The Caribbean coast was inhabited by various Indian communities long before the arrival of the Spaniards. Two of these groups evolved into highly developed cultures: the Tayrona in the Sierra Nevada de Santa Marta, and the Sinú in what are now the Córdoba and Sucre departments. The technological prowess of these people is best demonstrated in the construction of several villages, including Ciudad Perdida.
The coast was the first region conquered by the Spaniards. Santa Marta (founded in 1525) and Cartagena (1533) are the oldest surviving Colombian cities. Both proved valuable to the Spanish as staging posts for missions to the interior and port towns from which plundered riches were sent back to the Old World. Inevitable wealth was accompanied by pirate raids and the entire coast, especially Cartagena, was under siege for most of its early settled existence.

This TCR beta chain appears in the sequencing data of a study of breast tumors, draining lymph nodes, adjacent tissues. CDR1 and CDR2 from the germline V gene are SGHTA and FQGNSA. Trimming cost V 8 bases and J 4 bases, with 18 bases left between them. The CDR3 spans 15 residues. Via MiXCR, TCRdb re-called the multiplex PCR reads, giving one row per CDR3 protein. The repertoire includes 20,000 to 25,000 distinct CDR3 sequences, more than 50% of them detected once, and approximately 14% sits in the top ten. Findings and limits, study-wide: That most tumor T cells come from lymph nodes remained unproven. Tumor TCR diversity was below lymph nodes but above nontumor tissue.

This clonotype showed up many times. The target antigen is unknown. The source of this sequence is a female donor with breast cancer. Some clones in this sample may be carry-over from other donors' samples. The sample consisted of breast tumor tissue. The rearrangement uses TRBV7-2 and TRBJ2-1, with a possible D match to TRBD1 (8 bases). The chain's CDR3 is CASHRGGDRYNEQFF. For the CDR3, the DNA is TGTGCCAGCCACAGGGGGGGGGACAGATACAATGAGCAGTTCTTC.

Post independence, the Caribbean coast continued to thrive economically, helped by the rise of industrial Barranquilla. The newest cash cow is, surprisingly, coal. Latin America's largest coal-mining operation is the El Cerrejón coal mine on the Guajira Peninsula.